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Genetic Identification

In recent years, the demand for ready-to-eat or ready-to-cook foods has grown more and more as the time spent on home cooking has decreased. The principal supply chains involved are those dealing with meat, milk, and fish. Each supply chain has its own characteristics, but they share similar needs regarding product hygiene controls and the demand for a level playing field in the market.

With new labelling rules, products, and especially processed products, must ensure the hygiene and content of the ingredients. In the past, there have been cases where less valuable ingredients, after being processed (and therefore rendered unrecognizable) were passed off as of a higher quality. Thus, frauds were perpetrated not only against consumers but indirectly against other food producers, who operating honestly were incurring higher costs of raw materials. Today, these schemes are less frequent because of increased controls including the use of new analytical techniques based on DNA identification.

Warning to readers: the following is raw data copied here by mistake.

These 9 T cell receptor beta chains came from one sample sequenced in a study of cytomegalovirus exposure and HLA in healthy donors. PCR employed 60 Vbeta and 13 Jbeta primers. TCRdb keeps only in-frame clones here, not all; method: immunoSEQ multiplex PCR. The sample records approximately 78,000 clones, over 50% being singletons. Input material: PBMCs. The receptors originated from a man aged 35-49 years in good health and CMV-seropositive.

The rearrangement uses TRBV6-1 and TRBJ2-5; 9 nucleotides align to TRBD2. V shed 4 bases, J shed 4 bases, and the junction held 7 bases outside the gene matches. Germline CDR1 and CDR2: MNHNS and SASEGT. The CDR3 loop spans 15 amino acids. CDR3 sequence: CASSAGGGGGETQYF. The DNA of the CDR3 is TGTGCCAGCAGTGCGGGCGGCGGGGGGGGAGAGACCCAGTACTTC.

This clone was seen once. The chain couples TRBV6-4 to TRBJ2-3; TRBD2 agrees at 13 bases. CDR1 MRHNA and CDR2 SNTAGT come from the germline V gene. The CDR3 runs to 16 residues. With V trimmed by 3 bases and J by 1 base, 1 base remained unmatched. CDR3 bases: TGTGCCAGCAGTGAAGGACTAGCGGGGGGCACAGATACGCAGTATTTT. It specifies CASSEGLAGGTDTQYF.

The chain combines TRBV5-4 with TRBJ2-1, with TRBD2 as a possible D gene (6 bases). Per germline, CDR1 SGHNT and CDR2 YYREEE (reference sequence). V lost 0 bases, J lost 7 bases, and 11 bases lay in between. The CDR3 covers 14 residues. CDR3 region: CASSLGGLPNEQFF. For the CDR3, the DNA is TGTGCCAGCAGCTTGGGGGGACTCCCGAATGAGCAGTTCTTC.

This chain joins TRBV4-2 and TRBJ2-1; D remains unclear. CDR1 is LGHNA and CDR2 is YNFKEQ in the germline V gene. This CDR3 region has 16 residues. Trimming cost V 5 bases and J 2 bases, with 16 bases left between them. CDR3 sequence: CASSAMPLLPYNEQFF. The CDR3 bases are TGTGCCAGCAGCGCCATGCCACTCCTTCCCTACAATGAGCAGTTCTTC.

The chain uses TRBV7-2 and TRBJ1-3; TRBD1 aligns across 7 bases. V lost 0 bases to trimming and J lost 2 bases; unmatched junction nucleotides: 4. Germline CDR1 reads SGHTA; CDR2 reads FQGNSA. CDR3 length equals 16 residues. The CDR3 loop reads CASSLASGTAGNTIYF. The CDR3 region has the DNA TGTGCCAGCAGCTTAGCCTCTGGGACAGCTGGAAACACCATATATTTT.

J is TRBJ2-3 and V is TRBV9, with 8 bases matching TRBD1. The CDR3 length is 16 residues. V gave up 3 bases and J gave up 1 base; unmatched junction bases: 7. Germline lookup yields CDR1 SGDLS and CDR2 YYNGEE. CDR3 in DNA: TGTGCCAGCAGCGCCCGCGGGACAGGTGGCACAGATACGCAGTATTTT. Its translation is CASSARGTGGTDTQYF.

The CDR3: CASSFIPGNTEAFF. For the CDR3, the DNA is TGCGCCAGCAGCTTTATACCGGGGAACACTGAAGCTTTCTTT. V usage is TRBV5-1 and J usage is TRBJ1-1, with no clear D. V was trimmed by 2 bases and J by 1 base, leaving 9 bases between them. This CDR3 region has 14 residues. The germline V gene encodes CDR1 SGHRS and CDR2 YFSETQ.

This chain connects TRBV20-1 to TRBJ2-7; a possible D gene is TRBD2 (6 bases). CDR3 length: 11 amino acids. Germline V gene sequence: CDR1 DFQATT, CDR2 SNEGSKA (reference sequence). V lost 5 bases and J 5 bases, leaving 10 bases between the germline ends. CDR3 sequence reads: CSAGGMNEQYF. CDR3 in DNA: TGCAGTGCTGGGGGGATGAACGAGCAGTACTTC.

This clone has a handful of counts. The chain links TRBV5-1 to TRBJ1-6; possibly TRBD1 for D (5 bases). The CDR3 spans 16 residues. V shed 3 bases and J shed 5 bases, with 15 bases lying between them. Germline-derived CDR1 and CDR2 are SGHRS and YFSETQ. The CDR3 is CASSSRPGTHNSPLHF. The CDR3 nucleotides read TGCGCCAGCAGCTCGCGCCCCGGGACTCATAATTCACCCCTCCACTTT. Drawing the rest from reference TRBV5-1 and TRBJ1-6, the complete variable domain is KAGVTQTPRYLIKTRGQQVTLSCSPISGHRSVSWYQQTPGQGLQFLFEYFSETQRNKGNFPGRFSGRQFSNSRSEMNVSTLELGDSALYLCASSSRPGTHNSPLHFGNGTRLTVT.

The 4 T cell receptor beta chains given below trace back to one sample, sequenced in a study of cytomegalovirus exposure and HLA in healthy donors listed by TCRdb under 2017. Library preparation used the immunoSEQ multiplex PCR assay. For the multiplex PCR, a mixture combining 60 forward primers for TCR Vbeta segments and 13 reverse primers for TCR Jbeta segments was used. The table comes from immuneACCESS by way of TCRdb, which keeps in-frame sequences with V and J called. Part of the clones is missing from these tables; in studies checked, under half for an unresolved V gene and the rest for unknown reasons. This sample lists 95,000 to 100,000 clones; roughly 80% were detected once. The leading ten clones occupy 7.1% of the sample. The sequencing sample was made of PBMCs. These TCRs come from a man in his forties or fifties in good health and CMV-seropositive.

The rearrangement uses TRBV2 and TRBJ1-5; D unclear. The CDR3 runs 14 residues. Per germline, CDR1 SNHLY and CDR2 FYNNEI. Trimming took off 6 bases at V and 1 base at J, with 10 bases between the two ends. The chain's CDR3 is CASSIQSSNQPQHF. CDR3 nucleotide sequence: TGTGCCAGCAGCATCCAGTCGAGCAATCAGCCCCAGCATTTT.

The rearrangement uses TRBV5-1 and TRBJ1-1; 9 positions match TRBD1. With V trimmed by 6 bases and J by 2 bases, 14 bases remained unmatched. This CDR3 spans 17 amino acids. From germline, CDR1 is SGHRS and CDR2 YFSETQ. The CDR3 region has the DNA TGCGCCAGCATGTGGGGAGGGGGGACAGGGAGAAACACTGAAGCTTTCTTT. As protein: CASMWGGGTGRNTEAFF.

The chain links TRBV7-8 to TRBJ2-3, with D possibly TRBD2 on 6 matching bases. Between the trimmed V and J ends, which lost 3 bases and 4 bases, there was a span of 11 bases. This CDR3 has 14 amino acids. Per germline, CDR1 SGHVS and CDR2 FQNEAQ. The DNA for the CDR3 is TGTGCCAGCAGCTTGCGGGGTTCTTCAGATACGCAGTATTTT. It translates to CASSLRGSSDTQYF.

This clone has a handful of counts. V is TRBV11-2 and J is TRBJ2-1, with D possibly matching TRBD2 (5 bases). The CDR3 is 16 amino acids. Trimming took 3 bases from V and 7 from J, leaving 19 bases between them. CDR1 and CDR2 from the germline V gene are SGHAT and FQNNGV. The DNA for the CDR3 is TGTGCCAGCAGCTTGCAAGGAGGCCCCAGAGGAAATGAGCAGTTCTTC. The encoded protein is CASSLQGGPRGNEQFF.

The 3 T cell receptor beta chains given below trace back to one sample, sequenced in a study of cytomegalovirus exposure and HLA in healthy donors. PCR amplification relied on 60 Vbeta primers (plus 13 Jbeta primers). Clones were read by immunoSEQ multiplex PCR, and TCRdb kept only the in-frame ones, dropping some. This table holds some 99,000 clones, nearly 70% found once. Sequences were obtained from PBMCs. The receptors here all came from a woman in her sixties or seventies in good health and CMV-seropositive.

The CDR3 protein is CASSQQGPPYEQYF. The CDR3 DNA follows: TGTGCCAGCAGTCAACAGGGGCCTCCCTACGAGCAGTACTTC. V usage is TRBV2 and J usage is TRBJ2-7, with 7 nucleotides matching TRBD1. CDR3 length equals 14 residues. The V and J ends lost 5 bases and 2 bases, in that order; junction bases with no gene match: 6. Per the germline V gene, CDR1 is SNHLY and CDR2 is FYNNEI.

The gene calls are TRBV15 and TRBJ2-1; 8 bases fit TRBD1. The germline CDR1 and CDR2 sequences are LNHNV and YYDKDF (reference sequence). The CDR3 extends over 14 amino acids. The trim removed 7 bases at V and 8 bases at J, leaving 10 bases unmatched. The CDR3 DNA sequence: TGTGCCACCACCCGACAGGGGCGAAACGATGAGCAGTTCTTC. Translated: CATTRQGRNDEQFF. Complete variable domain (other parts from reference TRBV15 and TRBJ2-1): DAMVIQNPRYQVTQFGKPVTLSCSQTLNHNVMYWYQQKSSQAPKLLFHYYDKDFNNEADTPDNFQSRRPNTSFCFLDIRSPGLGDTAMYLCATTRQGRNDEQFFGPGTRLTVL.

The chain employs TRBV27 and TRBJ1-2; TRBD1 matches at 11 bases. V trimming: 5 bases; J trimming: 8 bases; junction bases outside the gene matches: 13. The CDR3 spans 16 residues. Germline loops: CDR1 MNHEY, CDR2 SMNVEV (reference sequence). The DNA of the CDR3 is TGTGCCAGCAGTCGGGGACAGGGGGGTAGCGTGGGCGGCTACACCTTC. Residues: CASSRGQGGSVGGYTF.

There are various parties interested in ascertaining the source and origin of products and raw material: the authorities responsible for food safety and fraud detection; customers who buy raw materials from the food chain and want assurance over description and quality; and the chains of large distributors who must ensure adequate quality standards of their branded products. The kits specific to these three supply chain categories, and which test both products and relevant working surfaces, are described in the genetic identification section.

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